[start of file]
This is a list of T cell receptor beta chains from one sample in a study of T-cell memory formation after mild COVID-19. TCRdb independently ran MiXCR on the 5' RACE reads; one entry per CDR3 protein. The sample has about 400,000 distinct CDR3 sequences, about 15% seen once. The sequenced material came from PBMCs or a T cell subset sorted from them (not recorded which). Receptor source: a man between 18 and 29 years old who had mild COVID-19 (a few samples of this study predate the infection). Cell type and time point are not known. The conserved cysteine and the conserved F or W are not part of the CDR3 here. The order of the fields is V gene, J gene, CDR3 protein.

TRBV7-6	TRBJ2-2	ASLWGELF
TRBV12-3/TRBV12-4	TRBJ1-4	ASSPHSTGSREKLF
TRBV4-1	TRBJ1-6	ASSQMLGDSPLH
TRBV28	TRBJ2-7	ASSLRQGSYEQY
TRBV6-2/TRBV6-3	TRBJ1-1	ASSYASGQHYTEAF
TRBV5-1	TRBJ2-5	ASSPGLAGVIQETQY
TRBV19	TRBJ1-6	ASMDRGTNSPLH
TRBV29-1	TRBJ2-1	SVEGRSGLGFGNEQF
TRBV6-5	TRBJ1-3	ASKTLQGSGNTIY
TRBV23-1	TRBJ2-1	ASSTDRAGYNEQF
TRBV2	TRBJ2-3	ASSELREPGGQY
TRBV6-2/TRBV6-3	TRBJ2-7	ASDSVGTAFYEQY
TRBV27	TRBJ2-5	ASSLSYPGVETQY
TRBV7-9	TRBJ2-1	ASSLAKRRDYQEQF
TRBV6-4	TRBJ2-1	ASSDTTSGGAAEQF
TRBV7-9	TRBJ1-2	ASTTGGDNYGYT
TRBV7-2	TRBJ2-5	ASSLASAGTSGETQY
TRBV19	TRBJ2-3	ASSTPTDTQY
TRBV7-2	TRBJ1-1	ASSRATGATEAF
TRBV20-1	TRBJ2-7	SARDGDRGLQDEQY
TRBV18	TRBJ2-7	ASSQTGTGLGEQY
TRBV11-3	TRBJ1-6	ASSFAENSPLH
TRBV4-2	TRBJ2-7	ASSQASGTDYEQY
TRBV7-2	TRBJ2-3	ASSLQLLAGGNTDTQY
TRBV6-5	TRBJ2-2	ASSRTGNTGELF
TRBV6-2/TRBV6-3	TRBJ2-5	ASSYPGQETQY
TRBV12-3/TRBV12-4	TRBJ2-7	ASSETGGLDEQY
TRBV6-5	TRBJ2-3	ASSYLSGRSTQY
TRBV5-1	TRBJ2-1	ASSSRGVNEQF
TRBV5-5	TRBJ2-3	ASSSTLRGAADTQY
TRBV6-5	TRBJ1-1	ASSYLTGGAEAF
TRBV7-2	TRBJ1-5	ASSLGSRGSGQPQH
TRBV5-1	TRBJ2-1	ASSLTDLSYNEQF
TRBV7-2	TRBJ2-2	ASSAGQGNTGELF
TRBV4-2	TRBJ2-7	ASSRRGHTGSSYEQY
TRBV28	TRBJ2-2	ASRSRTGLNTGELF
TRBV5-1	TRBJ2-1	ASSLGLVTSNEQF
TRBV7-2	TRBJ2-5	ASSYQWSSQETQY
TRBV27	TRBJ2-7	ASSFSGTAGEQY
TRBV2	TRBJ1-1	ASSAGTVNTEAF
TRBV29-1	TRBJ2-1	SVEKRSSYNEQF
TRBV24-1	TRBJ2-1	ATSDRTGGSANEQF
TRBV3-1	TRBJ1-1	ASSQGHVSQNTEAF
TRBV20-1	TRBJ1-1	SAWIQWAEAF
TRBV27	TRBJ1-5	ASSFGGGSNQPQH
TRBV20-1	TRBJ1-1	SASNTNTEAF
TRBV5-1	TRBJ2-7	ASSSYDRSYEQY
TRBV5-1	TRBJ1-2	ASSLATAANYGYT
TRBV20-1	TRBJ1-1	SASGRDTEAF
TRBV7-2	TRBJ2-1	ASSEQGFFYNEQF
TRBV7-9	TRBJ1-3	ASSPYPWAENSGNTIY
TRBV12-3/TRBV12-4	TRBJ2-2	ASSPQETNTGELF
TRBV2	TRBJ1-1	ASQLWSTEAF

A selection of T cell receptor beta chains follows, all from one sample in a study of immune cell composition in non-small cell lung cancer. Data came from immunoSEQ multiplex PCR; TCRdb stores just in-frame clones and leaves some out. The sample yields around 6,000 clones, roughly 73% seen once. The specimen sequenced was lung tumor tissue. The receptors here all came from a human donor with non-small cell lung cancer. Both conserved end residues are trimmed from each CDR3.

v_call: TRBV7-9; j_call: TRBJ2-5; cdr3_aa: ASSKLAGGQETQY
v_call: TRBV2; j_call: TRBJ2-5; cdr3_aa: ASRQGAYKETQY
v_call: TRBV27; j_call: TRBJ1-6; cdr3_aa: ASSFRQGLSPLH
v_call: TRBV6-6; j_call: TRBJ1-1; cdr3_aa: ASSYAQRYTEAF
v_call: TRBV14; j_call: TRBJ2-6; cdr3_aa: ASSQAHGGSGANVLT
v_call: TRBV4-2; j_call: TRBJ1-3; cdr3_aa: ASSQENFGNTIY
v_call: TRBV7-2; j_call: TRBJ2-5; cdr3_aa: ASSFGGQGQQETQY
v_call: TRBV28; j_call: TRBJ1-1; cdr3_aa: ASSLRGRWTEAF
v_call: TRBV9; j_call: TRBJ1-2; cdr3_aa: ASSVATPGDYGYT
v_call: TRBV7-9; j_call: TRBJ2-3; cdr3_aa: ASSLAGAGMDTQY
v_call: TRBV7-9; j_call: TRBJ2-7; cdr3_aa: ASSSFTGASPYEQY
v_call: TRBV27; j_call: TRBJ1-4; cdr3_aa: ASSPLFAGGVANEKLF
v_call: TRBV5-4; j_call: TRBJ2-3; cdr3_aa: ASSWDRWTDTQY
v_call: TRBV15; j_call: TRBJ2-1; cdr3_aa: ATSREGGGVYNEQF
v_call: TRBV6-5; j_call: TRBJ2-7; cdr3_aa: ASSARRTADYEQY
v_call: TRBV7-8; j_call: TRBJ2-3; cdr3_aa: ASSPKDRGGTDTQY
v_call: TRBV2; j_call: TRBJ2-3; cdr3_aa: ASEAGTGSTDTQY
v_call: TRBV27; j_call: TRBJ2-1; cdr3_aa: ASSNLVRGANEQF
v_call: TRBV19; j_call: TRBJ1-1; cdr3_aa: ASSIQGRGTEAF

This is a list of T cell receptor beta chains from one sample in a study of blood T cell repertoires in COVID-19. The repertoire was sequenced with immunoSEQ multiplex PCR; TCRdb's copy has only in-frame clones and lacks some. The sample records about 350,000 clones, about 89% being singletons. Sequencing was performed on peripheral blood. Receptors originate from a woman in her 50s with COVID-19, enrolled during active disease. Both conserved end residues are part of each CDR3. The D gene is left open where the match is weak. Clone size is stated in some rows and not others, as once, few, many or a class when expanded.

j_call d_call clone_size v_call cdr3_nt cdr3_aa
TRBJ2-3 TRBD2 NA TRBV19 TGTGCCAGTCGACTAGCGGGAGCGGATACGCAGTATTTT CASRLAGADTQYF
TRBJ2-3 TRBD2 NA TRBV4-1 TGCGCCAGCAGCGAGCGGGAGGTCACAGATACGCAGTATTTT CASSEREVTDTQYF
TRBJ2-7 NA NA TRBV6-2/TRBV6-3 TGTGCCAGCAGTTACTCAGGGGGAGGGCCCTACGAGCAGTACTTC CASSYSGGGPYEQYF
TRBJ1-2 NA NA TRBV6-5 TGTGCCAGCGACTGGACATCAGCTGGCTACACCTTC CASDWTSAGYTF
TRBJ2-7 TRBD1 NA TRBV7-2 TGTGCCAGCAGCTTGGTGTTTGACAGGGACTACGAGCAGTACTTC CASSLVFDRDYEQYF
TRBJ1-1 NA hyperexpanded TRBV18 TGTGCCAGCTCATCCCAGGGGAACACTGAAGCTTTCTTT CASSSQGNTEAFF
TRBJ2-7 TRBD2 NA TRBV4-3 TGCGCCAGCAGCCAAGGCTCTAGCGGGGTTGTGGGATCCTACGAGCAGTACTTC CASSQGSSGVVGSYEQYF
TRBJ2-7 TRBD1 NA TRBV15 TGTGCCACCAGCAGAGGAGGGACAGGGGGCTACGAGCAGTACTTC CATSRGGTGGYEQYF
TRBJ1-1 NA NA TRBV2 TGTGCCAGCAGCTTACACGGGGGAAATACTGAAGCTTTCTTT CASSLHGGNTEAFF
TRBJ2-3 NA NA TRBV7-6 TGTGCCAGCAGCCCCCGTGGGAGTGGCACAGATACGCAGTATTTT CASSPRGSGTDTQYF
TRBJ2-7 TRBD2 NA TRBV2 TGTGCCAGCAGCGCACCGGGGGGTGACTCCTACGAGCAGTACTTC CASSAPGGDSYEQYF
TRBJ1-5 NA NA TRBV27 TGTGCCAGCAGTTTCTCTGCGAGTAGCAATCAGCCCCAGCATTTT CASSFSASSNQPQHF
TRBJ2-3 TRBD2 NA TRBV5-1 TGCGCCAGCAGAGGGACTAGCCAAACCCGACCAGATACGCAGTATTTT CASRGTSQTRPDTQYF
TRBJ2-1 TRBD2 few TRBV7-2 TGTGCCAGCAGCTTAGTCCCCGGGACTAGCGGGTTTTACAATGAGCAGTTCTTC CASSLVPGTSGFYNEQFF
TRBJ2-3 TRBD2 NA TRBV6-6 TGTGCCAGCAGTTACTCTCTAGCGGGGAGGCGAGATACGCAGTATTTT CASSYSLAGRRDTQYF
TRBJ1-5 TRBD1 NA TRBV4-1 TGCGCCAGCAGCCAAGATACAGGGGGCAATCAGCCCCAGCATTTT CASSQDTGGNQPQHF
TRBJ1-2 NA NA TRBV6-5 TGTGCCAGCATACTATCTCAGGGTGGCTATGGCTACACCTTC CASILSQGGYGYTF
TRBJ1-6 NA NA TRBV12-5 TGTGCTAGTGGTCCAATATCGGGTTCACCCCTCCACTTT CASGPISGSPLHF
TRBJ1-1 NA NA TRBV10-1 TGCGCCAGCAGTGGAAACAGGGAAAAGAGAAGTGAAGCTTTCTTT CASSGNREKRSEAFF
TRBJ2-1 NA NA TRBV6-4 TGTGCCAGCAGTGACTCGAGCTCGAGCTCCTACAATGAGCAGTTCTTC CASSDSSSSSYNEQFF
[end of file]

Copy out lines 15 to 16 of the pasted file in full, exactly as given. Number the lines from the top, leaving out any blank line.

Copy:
TRBV7-9	TRBJ2-1	ASSLAKRRDYQEQF
TRBV6-4	TRBJ2-1	ASSDTTSGGAAEQF